The house where Iwakura Tomomi, a politician of noble lineage active in Japan's transition to a modern nation-state during the mid- to late-nineteenth century, once lived in hiding. In 1932, it was designated a National Historic Site.
Japan was in a period of transition during the mid-nineteenth century, moving from the old regime of warrior rule under the Tokugawa shogunate toward becoming a modern nation. A political movement was born to fight against the Tokugawa by advancing modernization while also championing Japan's imperial house. Because Iwakura Tomomi promoted a course toward cooperation between the imperial house and the Tokugawa family, there were radicals who sought to kill him and he was temporarily exiled from Kyoto proper. It was then that he fled into hiding at this residence on the outskirts of Kyoto.
An invaluable building that conveys how common people lived in the late nineteenth century. It has been preserved in a nearly miraculous condition. The architectural style is known as "settan" and was often used for commoner houses at the time. In 1864, Iwakura Tomomi bought this simple house (later to be the property's attached house) where a local carpenter had been living. Iwakura added a main house and a connecting room when he moved here, thus forming the basis of the former retreat that exists today. After he began living here, the attached house was used as a work space for his servants. Here they supported Iwakura's political activities by looking after his everyday needs and also assisting him with clerical affairs.
■Main House "Rin'un-ken"
A building invaluable for being the house where a historical figure of the nineteenth century once lived. On the west side, there is a low platform entrance (shiki-dai) often used for the front entrance of samurai residences, with a foyer room, six-tatami mat anteroom (tsugi-no-ma), and a six-tatami mat alcove (tokonoma) lined up from east to west, as well as a veranda on the southwest side. The three memorable glass window panels are said to have been a gift from the Omiya Palace. Additionally, there is an alcove space with upper and lower shelves (known as tenbukuro and jibukuro) featuring paintings by Gankyo, a painter belonging to the Kishi school, which was active in Kyoto's art world in the late nineteenth century. The shelves are preserved in the same condition as when they were first installed.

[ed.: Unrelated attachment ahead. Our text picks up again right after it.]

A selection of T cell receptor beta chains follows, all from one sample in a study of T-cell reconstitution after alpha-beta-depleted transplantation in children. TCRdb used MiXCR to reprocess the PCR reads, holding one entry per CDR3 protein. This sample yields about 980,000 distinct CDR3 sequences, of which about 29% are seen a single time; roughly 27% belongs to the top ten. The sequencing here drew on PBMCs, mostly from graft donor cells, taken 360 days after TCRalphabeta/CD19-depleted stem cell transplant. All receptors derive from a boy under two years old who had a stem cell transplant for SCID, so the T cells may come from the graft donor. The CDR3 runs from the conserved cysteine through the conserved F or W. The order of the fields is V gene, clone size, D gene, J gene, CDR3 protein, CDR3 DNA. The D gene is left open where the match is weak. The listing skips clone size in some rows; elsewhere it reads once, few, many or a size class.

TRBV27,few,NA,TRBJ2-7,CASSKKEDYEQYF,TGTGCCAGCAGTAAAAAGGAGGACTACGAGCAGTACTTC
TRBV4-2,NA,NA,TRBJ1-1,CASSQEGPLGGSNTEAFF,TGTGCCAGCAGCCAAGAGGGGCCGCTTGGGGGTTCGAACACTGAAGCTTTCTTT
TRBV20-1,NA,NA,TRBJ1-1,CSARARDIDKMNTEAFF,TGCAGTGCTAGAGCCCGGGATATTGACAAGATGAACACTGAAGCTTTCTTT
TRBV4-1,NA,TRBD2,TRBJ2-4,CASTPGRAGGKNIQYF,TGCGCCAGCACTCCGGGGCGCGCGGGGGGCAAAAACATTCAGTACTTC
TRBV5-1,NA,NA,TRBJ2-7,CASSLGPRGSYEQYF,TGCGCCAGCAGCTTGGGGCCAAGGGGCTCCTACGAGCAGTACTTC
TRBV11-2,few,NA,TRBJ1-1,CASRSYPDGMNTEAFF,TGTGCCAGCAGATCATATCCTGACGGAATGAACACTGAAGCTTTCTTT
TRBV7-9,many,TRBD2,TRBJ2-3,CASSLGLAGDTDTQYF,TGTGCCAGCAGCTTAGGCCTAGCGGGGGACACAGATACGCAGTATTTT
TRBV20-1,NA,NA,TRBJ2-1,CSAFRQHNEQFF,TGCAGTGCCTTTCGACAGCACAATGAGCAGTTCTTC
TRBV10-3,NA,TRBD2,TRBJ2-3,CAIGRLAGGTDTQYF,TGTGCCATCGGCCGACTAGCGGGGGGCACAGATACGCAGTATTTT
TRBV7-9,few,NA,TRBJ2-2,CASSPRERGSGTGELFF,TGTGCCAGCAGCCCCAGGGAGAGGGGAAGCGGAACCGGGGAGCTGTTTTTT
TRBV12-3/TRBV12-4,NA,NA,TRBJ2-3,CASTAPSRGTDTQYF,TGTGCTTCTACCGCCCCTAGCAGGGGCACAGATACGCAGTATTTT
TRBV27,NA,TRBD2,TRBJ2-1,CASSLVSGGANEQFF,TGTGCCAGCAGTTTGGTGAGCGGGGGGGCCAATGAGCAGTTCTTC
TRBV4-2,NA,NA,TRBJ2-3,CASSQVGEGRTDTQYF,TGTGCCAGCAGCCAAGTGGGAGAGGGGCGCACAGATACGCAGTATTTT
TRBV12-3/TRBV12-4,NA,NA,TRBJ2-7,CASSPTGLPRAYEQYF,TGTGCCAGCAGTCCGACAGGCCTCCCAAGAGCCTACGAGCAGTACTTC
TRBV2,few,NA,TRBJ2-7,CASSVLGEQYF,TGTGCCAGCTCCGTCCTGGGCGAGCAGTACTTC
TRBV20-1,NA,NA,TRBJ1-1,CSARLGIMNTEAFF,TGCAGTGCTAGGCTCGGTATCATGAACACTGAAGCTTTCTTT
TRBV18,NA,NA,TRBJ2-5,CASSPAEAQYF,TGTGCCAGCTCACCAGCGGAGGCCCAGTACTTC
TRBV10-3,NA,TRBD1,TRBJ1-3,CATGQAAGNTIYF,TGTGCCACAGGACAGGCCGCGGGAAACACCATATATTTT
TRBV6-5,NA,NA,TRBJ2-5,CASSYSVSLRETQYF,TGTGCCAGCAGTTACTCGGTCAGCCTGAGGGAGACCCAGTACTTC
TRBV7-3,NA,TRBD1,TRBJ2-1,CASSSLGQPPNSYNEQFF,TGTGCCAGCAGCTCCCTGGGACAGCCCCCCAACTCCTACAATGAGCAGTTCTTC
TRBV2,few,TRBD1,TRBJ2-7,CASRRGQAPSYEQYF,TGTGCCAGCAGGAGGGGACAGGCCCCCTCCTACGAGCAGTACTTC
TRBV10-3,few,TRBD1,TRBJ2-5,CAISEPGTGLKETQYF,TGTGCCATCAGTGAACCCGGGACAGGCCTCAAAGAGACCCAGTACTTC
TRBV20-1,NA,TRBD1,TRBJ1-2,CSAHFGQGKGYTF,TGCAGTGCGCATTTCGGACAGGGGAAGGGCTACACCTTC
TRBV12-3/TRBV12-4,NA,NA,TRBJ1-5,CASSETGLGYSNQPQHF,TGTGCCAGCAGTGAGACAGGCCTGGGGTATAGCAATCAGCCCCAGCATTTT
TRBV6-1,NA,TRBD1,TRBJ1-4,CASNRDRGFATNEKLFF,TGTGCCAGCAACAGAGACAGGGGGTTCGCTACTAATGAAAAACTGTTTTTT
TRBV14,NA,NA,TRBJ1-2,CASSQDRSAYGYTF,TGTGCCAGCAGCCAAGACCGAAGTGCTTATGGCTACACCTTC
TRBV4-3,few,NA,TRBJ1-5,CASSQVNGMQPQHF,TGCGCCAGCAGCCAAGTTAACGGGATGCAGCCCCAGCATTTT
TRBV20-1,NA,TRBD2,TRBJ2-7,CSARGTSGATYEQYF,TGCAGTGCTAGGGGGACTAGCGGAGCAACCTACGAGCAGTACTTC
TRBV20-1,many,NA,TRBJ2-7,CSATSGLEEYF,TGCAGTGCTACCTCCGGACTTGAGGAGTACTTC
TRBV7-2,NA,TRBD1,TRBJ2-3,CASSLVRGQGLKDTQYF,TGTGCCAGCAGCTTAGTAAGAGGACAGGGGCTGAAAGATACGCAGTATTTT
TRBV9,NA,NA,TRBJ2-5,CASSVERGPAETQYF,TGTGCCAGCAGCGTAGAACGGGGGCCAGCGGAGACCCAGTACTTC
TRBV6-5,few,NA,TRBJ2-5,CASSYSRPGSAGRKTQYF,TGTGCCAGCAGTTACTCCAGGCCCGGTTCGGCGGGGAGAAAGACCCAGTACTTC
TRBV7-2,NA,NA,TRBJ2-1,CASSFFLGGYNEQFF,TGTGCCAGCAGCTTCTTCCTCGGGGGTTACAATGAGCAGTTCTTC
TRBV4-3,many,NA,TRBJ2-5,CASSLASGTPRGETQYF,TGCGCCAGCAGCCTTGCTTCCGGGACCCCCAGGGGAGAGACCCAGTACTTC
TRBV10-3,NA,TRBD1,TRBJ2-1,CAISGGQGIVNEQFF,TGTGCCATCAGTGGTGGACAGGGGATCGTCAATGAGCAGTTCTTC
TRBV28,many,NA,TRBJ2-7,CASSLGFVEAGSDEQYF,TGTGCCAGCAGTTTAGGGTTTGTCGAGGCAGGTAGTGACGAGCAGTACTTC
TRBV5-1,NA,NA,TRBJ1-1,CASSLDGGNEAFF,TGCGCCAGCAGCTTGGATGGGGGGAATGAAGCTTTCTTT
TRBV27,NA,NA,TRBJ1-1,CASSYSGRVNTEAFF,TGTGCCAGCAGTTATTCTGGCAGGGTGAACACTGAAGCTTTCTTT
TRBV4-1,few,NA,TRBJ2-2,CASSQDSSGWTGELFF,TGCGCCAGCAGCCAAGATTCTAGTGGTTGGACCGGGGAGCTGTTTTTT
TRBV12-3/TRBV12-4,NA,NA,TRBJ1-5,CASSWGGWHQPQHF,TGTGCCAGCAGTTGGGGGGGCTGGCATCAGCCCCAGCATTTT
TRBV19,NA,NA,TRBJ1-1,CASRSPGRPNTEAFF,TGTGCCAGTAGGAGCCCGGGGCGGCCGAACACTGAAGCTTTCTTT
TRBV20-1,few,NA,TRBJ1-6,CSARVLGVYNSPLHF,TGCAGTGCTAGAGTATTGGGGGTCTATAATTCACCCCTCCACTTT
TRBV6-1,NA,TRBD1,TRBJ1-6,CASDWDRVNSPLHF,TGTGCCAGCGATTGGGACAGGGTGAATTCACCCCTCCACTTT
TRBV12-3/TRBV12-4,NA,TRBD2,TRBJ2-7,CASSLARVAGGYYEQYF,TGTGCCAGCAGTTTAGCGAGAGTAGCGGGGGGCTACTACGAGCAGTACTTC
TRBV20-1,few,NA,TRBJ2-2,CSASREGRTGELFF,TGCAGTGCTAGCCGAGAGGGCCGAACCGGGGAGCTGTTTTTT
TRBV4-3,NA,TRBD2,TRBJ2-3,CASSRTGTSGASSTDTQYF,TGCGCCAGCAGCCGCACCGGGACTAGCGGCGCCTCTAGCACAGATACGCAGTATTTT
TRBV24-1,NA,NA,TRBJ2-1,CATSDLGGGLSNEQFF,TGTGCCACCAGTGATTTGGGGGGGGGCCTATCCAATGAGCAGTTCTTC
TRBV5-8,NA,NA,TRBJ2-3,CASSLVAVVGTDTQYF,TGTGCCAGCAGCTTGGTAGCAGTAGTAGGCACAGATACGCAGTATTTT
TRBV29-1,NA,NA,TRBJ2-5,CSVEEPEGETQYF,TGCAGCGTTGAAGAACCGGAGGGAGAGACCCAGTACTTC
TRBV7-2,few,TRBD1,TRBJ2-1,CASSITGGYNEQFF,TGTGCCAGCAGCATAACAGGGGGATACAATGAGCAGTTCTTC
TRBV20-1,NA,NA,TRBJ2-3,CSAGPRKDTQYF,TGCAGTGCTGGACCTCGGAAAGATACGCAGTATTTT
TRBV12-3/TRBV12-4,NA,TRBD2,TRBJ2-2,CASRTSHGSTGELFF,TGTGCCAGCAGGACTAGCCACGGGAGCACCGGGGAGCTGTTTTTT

Functions as a building connecting the attached house to the main house and is composed of a bathroom area divided into two rooms according to waste function and a bathhouse with a metal pipe heated bath. In an age when the homes of ordinary people had no bathrooms, this one was specially created upon Iwakura Tomomi's request. It was installed so that visitors coming to visit this remote location from the heart of Kyoto proper could be accommodated even during long consultations with Iwakura Tomomi.
Constructed in 1928 to exhibit and store the affects of Iwakura Tomomi and documents related to the Meiji Restoration. The interior decor, including even the exhibition display case, is excellently preserved in the same condition as when it was first created. The building's design was done by Takeda Goichi, the architect who built the main building of Kyoto City Hall and a civil servant in Japan's Ministry of Education, Science, Sports and Culture. The name "Taigaku" is taken from Iwakura Tomomi's penname as a poet. It means one who lives on the other side of Mt. Hiei. Today this building displays exhibits about Iwakura Tomomi's life and also materials about members of the Iwakura family. It was designated a National Registered Tangible Cultural Property in 2007.
The garden was renovated together with a large-scale restoration performed in 1928. It is built around a pine tree about 150 years old said to be "planted by Iwakura Tomomi's hand" and is a work from legendary Kyoto gardener Ogawa Jihei VII's final creative period. Today, the garden continues to be managed according to the image of a simple country garden.
It is said that, because Iwakura Tomomi lived in the Iwakura region during his youth and later when facing political ruin, he had great affection for the area. A memorial was therefore built on the east side of the main house where some of his hair is interred. People pay their respects to this memorial together with one for his wife Iwakura Makiko. To the north, there are also memorials to his sons Tomosada and Tomotsune.
■Former Retreat of Iwakura Tomomi Café
Guests are greeted with a menu of hot beverages such as roasted green tea and coffee as well as baked sweets from a local patisserie. In summer, we also have ice cream available.